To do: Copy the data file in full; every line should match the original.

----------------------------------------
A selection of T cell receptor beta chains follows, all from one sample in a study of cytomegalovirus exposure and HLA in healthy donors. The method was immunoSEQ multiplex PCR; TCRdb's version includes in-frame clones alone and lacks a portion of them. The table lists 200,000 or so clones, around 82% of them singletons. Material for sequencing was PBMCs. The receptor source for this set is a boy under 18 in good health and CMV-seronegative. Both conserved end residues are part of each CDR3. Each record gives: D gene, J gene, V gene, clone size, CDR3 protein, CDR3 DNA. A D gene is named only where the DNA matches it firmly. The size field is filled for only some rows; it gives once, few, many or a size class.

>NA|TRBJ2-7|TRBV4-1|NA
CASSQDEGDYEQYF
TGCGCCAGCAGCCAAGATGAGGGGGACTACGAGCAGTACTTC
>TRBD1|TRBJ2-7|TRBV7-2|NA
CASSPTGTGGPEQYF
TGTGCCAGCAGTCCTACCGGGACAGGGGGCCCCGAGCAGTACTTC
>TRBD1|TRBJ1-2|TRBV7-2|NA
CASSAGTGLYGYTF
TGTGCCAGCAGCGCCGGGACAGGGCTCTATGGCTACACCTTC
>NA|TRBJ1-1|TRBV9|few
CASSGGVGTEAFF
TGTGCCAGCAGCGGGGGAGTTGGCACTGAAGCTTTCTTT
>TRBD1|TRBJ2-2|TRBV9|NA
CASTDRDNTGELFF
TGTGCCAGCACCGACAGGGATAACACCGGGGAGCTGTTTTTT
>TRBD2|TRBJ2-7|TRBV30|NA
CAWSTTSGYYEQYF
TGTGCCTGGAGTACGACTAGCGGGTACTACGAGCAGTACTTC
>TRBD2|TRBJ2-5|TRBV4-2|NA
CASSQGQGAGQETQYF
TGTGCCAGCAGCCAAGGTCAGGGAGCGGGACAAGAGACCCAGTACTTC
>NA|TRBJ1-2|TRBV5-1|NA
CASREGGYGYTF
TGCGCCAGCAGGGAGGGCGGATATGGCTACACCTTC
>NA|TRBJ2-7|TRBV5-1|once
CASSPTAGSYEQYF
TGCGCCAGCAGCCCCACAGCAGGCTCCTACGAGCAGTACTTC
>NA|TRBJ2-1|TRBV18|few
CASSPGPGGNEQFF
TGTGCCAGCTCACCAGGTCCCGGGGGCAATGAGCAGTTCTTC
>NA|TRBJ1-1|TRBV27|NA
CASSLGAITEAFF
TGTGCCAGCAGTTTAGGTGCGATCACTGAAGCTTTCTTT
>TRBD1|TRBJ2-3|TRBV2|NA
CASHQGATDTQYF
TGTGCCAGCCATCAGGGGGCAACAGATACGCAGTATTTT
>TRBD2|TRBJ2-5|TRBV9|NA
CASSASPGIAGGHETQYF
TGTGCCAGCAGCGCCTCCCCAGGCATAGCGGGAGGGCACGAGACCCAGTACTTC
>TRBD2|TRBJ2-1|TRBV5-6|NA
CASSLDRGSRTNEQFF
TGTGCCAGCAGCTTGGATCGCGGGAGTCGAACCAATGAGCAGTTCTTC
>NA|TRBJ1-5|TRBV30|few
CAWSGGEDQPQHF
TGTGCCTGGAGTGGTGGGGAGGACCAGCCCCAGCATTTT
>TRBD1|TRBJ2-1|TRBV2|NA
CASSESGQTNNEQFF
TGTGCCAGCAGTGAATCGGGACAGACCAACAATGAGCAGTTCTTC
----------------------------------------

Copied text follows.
A selection of T cell receptor beta chains follows, all from one sample in a study of cytomegalovirus exposure and HLA in healthy donors. The method was immunoSEQ multiplex PCR; TCRdb's version includes in-frame clones alone and lacks a portion of them. The table lists 200,000 or so clones, around 82% of them singletons. Material for sequencing was PBMCs. The receptor source for this set is a boy under 18 in good health and CMV-seronegative. Both conserved end residues are part of each CDR3. Each record gives: D gene, J gene, V gene, clone size, CDR3 protein, CDR3 DNA. A D gene is named only where the DNA matches it firmly. The size field is filled for only some rows; it gives once, few, many or a size class.

>NA|TRBJ2-7|TRBV4-1|NA
CASSQDEGDYEQYF
TGCGCCAGCAGCCAAGATGAGGGGGACTACGAGCAGTACTTC
>TRBD1|TRBJ2-7|TRBV7-2|NA
CASSPTGTGGPEQYF
TGTGCCAGCAGTCCTACCGGGACAGGGGGCCCCGAGCAGTACTTC
>TRBD1|TRBJ1-2|TRBV7-2|NA
CASSAGTGLYGYTF
TGTGCCAGCAGCGCCGGGACAGGGCTCTATGGCTACACCTTC
>NA|TRBJ1-1|TRBV9|few
CASSGGVGTEAFF
TGTGCCAGCAGCGGGGGAGTTGGCACTGAAGCTTTCTTT
>TRBD1|TRBJ2-2|TRBV9|NA
CASTDRDNTGELFF
TGTGCCAGCACCGACAGGGATAACACCGGGGAGCTGTTTTTT
>TRBD2|TRBJ2-7|TRBV30|NA
CAWSTTSGYYEQYF
TGTGCCTGGAGTACGACTAGCGGGTACTACGAGCAGTACTTC
>TRBD2|TRBJ2-5|TRBV4-2|NA
CASSQGQGAGQETQYF
TGTGCCAGCAGCCAAGGTCAGGGAGCGGGACAAGAGACCCAGTACTTC
>NA|TRBJ1-2|TRBV5-1|NA
CASREGGYGYTF
TGCGCCAGCAGGGAGGGCGGATATGGCTACACCTTC
>NA|TRBJ2-7|TRBV5-1|once
CASSPTAGSYEQYF
TGCGCCAGCAGCCCCACAGCAGGCTCCTACGAGCAGTACTTC
>NA|TRBJ2-1|TRBV18|few
CASSPGPGGNEQFF
TGTGCCAGCTCACCAGGTCCCGGGGGCAATGAGCAGTTCTTC
>NA|TRBJ1-1|TRBV27|NA
CASSLGAITEAFF
TGTGCCAGCAGTTTAGGTGCGATCACTGAAGCTTTCTTT
>TRBD1|TRBJ2-3|TRBV2|NA
CASHQGATDTQYF
TGTGCCAGCCATCAGGGGGCAACAGATACGCAGTATTTT
>TRBD2|TRBJ2-5|TRBV9|NA
CASSASPGIAGGHETQYF
TGTGCCAGCAGCGCCTCCCCAGGCATAGCGGGAGGGCACGAGACCCAGTACTTC
>TRBD2|TRBJ2-1|TRBV5-6|NA
CASSLDRGSRTNEQFF
TGTGCCAGCAGCTTGGATCGCGGGAGTCGAACCAATGAGCAGTTCTTC
>NA|TRBJ1-5|TRBV30|few
CAWSGGEDQPQHF
TGTGCCTGGAGTGGTGGGGAGGACCAGCCCCAGCATTTT
>TRBD1|TRBJ2-1|TRBV2|NA
CASSESGQTNNEQFF
TGTGCCAGCAGTGAATCGGGACAGACCAACAATGAGCAGTTCTTC